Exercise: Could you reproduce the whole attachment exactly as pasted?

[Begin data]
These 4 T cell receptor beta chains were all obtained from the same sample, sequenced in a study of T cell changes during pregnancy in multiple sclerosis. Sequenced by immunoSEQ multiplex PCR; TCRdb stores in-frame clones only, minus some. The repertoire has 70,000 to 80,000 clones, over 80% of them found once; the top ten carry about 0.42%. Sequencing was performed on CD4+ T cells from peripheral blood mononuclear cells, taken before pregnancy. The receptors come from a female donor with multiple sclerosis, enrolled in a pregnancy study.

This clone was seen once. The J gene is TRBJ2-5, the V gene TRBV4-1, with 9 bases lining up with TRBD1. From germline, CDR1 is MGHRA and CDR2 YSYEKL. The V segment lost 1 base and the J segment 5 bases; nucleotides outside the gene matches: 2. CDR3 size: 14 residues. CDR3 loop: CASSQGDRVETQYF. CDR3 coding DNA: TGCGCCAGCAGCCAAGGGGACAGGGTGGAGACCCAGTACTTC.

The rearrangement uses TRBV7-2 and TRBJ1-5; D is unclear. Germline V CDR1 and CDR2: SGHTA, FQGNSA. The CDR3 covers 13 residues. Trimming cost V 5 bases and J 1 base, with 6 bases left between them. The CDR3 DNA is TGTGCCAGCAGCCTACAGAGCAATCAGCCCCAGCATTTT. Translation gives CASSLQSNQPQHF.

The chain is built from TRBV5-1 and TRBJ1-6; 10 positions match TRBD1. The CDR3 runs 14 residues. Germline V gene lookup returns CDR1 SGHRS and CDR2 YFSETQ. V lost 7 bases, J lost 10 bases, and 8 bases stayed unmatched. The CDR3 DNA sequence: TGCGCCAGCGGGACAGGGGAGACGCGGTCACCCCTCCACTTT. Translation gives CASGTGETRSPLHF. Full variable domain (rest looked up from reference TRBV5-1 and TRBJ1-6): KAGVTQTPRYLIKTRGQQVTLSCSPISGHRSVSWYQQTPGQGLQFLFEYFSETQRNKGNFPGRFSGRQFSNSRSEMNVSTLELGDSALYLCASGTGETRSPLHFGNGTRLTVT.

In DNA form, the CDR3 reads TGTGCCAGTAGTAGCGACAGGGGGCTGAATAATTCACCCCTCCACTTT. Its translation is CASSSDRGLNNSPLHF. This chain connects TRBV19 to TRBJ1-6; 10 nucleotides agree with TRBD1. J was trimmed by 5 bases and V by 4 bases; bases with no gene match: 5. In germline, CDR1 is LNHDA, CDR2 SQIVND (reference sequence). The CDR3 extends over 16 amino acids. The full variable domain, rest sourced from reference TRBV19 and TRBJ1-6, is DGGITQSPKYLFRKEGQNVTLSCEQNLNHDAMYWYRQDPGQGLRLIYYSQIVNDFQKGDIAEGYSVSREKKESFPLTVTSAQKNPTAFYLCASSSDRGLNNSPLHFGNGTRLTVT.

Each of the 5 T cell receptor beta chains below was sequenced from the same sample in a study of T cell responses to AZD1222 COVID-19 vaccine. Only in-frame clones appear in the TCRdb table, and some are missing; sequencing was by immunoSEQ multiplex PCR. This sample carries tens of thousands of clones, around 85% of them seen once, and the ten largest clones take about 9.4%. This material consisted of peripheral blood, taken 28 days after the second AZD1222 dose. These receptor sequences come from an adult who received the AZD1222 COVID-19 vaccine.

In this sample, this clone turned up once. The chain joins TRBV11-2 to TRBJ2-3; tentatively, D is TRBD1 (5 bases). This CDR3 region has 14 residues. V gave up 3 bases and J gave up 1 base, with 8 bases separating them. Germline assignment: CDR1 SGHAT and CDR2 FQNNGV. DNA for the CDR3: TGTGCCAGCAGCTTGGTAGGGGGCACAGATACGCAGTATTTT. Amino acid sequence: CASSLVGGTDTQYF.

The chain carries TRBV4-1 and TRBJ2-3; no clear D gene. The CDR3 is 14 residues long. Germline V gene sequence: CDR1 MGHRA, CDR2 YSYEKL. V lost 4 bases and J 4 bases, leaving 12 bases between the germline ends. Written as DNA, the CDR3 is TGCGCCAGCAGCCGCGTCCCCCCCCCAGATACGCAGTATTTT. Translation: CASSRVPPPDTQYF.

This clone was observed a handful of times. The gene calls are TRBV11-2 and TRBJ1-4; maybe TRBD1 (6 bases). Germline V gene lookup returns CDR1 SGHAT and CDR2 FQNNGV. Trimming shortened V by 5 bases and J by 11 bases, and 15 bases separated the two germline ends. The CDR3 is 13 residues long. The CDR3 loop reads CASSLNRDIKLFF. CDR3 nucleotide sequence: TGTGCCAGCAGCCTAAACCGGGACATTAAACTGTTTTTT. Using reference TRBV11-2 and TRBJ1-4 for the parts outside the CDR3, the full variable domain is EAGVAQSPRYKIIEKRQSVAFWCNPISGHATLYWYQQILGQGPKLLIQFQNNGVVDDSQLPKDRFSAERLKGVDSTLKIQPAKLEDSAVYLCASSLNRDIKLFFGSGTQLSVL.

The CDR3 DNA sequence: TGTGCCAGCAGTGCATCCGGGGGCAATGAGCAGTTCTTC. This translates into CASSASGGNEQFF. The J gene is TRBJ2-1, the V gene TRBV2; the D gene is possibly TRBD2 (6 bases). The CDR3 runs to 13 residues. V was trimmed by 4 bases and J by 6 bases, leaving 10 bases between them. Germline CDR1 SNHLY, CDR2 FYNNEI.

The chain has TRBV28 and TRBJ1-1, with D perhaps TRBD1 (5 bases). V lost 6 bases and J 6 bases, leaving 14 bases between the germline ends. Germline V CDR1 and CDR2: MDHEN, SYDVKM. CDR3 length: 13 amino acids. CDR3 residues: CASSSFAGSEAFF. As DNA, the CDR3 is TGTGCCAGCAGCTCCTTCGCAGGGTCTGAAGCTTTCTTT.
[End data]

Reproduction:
These 4 T cell receptor beta chains were all obtained from the same sample, sequenced in a study of T cell changes during pregnancy in multiple sclerosis. Sequenced by immunoSEQ multiplex PCR; TCRdb stores in-frame clones only, minus some. The repertoire has 70,000 to 80,000 clones, over 80% of them found once; the top ten carry about 0.42%. Sequencing was performed on CD4+ T cells from peripheral blood mononuclear cells, taken before pregnancy. The receptors come from a female donor with multiple sclerosis, enrolled in a pregnancy study.

This clone was seen once. The J gene is TRBJ2-5, the V gene TRBV4-1, with 9 bases lining up with TRBD1. From germline, CDR1 is MGHRA and CDR2 YSYEKL. The V segment lost 1 base and the J segment 5 bases; nucleotides outside the gene matches: 2. CDR3 size: 14 residues. CDR3 loop: CASSQGDRVETQYF. CDR3 coding DNA: TGCGCCAGCAGCCAAGGGGACAGGGTGGAGACCCAGTACTTC.

The rearrangement uses TRBV7-2 and TRBJ1-5; D is unclear. Germline V CDR1 and CDR2: SGHTA, FQGNSA. The CDR3 covers 13 residues. Trimming cost V 5 bases and J 1 base, with 6 bases left between them. The CDR3 DNA is TGTGCCAGCAGCCTACAGAGCAATCAGCCCCAGCATTTT. Translation gives CASSLQSNQPQHF.

The chain is built from TRBV5-1 and TRBJ1-6; 10 positions match TRBD1. The CDR3 runs 14 residues. Germline V gene lookup returns CDR1 SGHRS and CDR2 YFSETQ. V lost 7 bases, J lost 10 bases, and 8 bases stayed unmatched. The CDR3 DNA sequence: TGCGCCAGCGGGACAGGGGAGACGCGGTCACCCCTCCACTTT. Translation gives CASGTGETRSPLHF. Full variable domain (rest looked up from reference TRBV5-1 and TRBJ1-6): KAGVTQTPRYLIKTRGQQVTLSCSPISGHRSVSWYQQTPGQGLQFLFEYFSETQRNKGNFPGRFSGRQFSNSRSEMNVSTLELGDSALYLCASGTGETRSPLHFGNGTRLTVT.

In DNA form, the CDR3 reads TGTGCCAGTAGTAGCGACAGGGGGCTGAATAATTCACCCCTCCACTTT. Its translation is CASSSDRGLNNSPLHF. This chain connects TRBV19 to TRBJ1-6; 10 nucleotides agree with TRBD1. J was trimmed by 5 bases and V by 4 bases; bases with no gene match: 5. In germline, CDR1 is LNHDA, CDR2 SQIVND (reference sequence). The CDR3 extends over 16 amino acids. The full variable domain, rest sourced from reference TRBV19 and TRBJ1-6, is DGGITQSPKYLFRKEGQNVTLSCEQNLNHDAMYWYRQDPGQGLRLIYYSQIVNDFQKGDIAEGYSVSREKKESFPLTVTSAQKNPTAFYLCASSSDRGLNNSPLHFGNGTRLTVT.

Each of the 5 T cell receptor beta chains below was sequenced from the same sample in a study of T cell responses to AZD1222 COVID-19 vaccine. Only in-frame clones appear in the TCRdb table, and some are missing; sequencing was by immunoSEQ multiplex PCR. This sample carries tens of thousands of clones, around 85% of them seen once, and the ten largest clones take about 9.4%. This material consisted of peripheral blood, taken 28 days after the second AZD1222 dose. These receptor sequences come from an adult who received the AZD1222 COVID-19 vaccine.

In this sample, this clone turned up once. The chain joins TRBV11-2 to TRBJ2-3; tentatively, D is TRBD1 (5 bases). This CDR3 region has 14 residues. V gave up 3 bases and J gave up 1 base, with 8 bases separating them. Germline assignment: CDR1 SGHAT and CDR2 FQNNGV. DNA for the CDR3: TGTGCCAGCAGCTTGGTAGGGGGCACAGATACGCAGTATTTT. Amino acid sequence: CASSLVGGTDTQYF.

The chain carries TRBV4-1 and TRBJ2-3; no clear D gene. The CDR3 is 14 residues long. Germline V gene sequence: CDR1 MGHRA, CDR2 YSYEKL. V lost 4 bases and J 4 bases, leaving 12 bases between the germline ends. Written as DNA, the CDR3 is TGCGCCAGCAGCCGCGTCCCCCCCCCAGATACGCAGTATTTT. Translation: CASSRVPPPDTQYF.

This clone was observed a handful of times. The gene calls are TRBV11-2 and TRBJ1-4; maybe TRBD1 (6 bases). Germline V gene lookup returns CDR1 SGHAT and CDR2 FQNNGV. Trimming shortened V by 5 bases and J by 11 bases, and 15 bases separated the two germline ends. The CDR3 is 13 residues long. The CDR3 loop reads CASSLNRDIKLFF. CDR3 nucleotide sequence: TGTGCCAGCAGCCTAAACCGGGACATTAAACTGTTTTTT. Using reference TRBV11-2 and TRBJ1-4 for the parts outside the CDR3, the full variable domain is EAGVAQSPRYKIIEKRQSVAFWCNPISGHATLYWYQQILGQGPKLLIQFQNNGVVDDSQLPKDRFSAERLKGVDSTLKIQPAKLEDSAVYLCASSLNRDIKLFFGSGTQLSVL.

The CDR3 DNA sequence: TGTGCCAGCAGTGCATCCGGGGGCAATGAGCAGTTCTTC. This translates into CASSASGGNEQFF. The J gene is TRBJ2-1, the V gene TRBV2; the D gene is possibly TRBD2 (6 bases). The CDR3 runs to 13 residues. V was trimmed by 4 bases and J by 6 bases, leaving 10 bases between them. Germline CDR1 SNHLY, CDR2 FYNNEI.

The chain has TRBV28 and TRBJ1-1, with D perhaps TRBD1 (5 bases). V lost 6 bases and J 6 bases, leaving 14 bases between the germline ends. Germline V CDR1 and CDR2: MDHEN, SYDVKM. CDR3 length: 13 amino acids. CDR3 residues: CASSSFAGSEAFF. As DNA, the CDR3 is TGTGCCAGCAGCTCCTTCGCAGGGTCTGAAGCTTTCTTT.